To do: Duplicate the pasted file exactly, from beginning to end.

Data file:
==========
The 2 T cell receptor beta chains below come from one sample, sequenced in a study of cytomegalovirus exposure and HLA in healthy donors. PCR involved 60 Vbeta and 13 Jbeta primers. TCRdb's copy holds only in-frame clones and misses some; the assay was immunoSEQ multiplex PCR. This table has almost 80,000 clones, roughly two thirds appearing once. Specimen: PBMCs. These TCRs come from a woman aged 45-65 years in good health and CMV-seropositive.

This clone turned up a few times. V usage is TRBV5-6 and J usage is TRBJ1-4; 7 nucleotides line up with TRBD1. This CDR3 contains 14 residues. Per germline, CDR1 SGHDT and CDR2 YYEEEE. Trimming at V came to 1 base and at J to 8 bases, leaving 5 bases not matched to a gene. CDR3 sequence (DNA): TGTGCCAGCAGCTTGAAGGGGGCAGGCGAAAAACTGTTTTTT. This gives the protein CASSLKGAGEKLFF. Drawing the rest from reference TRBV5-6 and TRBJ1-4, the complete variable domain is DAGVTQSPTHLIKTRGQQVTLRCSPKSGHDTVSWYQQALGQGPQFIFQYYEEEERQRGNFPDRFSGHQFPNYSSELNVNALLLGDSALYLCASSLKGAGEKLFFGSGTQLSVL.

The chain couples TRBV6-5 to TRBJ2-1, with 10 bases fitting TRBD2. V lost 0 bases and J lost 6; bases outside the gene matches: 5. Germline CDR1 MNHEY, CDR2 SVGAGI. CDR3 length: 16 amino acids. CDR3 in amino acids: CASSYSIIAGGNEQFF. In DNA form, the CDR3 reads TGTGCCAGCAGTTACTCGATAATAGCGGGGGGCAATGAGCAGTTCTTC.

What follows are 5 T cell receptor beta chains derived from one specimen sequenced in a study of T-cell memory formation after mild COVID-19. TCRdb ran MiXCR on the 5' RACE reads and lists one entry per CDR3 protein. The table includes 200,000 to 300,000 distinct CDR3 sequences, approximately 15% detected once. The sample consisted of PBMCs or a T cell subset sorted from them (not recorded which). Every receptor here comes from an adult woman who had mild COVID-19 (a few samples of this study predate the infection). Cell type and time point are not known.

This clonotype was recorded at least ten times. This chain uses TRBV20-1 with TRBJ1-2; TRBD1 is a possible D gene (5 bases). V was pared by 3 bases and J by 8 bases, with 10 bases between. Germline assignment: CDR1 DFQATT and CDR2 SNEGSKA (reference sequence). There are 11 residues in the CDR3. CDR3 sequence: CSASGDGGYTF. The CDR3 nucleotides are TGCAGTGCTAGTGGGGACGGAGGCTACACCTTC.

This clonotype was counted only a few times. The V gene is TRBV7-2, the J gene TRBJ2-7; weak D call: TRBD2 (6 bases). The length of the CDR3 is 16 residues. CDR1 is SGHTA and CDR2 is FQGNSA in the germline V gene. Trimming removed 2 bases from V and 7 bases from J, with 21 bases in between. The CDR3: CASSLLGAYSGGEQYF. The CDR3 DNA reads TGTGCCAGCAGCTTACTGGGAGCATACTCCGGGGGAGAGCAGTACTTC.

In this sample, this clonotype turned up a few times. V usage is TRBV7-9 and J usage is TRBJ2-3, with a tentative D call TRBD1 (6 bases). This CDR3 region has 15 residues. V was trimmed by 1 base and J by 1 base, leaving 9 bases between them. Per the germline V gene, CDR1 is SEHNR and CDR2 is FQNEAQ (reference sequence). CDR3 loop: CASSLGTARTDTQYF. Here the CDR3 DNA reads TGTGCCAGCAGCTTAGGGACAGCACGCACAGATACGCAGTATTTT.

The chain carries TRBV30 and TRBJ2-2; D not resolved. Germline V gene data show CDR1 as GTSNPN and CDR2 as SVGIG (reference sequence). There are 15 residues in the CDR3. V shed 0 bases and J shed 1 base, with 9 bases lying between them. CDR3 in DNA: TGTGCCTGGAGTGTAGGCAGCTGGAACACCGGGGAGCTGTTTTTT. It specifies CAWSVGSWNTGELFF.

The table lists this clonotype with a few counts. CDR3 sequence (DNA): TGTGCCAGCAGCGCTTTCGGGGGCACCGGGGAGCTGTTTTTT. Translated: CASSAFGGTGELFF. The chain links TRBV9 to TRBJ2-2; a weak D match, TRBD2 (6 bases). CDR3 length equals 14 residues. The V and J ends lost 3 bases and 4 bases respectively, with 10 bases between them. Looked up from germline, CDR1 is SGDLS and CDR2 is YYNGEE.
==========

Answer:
The 2 T cell receptor beta chains below come from one sample, sequenced in a study of cytomegalovirus exposure and HLA in healthy donors. PCR involved 60 Vbeta and 13 Jbeta primers. TCRdb's copy holds only in-frame clones and misses some; the assay was immunoSEQ multiplex PCR. This table has almost 80,000 clones, roughly two thirds appearing once. Specimen: PBMCs. These TCRs come from a woman aged 45-65 years in good health and CMV-seropositive.

This clone turned up a few times. V usage is TRBV5-6 and J usage is TRBJ1-4; 7 nucleotides line up with TRBD1. This CDR3 contains 14 residues. Per germline, CDR1 SGHDT and CDR2 YYEEEE. Trimming at V came to 1 base and at J to 8 bases, leaving 5 bases not matched to a gene. CDR3 sequence (DNA): TGTGCCAGCAGCTTGAAGGGGGCAGGCGAAAAACTGTTTTTT. This gives the protein CASSLKGAGEKLFF. Drawing the rest from reference TRBV5-6 and TRBJ1-4, the complete variable domain is DAGVTQSPTHLIKTRGQQVTLRCSPKSGHDTVSWYQQALGQGPQFIFQYYEEEERQRGNFPDRFSGHQFPNYSSELNVNALLLGDSALYLCASSLKGAGEKLFFGSGTQLSVL.

The chain couples TRBV6-5 to TRBJ2-1, with 10 bases fitting TRBD2. V lost 0 bases and J lost 6; bases outside the gene matches: 5. Germline CDR1 MNHEY, CDR2 SVGAGI. CDR3 length: 16 amino acids. CDR3 in amino acids: CASSYSIIAGGNEQFF. In DNA form, the CDR3 reads TGTGCCAGCAGTTACTCGATAATAGCGGGGGGCAATGAGCAGTTCTTC.

What follows are 5 T cell receptor beta chains derived from one specimen sequenced in a study of T-cell memory formation after mild COVID-19. TCRdb ran MiXCR on the 5' RACE reads and lists one entry per CDR3 protein. The table includes 200,000 to 300,000 distinct CDR3 sequences, approximately 15% detected once. The sample consisted of PBMCs or a T cell subset sorted from them (not recorded which). Every receptor here comes from an adult woman who had mild COVID-19 (a few samples of this study predate the infection). Cell type and time point are not known.

This clonotype was recorded at least ten times. This chain uses TRBV20-1 with TRBJ1-2; TRBD1 is a possible D gene (5 bases). V was pared by 3 bases and J by 8 bases, with 10 bases between. Germline assignment: CDR1 DFQATT and CDR2 SNEGSKA (reference sequence). There are 11 residues in the CDR3. CDR3 sequence: CSASGDGGYTF. The CDR3 nucleotides are TGCAGTGCTAGTGGGGACGGAGGCTACACCTTC.

This clonotype was counted only a few times. The V gene is TRBV7-2, the J gene TRBJ2-7; weak D call: TRBD2 (6 bases). The length of the CDR3 is 16 residues. CDR1 is SGHTA and CDR2 is FQGNSA in the germline V gene. Trimming removed 2 bases from V and 7 bases from J, with 21 bases in between. The CDR3: CASSLLGAYSGGEQYF. The CDR3 DNA reads TGTGCCAGCAGCTTACTGGGAGCATACTCCGGGGGAGAGCAGTACTTC.

In this sample, this clonotype turned up a few times. V usage is TRBV7-9 and J usage is TRBJ2-3, with a tentative D call TRBD1 (6 bases). This CDR3 region has 15 residues. V was trimmed by 1 base and J by 1 base, leaving 9 bases between them. Per the germline V gene, CDR1 is SEHNR and CDR2 is FQNEAQ (reference sequence). CDR3 loop: CASSLGTARTDTQYF. Here the CDR3 DNA reads TGTGCCAGCAGCTTAGGGACAGCACGCACAGATACGCAGTATTTT.

The chain carries TRBV30 and TRBJ2-2; D not resolved. Germline V gene data show CDR1 as GTSNPN and CDR2 as SVGIG (reference sequence). There are 15 residues in the CDR3. V shed 0 bases and J shed 1 base, with 9 bases lying between them. CDR3 in DNA: TGTGCCTGGAGTGTAGGCAGCTGGAACACCGGGGAGCTGTTTTTT. It specifies CAWSVGSWNTGELFF.

The table lists this clonotype with a few counts. CDR3 sequence (DNA): TGTGCCAGCAGCGCTTTCGGGGGCACCGGGGAGCTGTTTTTT. Translated: CASSAFGGTGELFF. The chain links TRBV9 to TRBJ2-2; a weak D match, TRBD2 (6 bases). CDR3 length equals 14 residues. The V and J ends lost 3 bases and 4 bases respectively, with 10 bases between them. Looked up from germline, CDR1 is SGDLS and CDR2 is YYNGEE.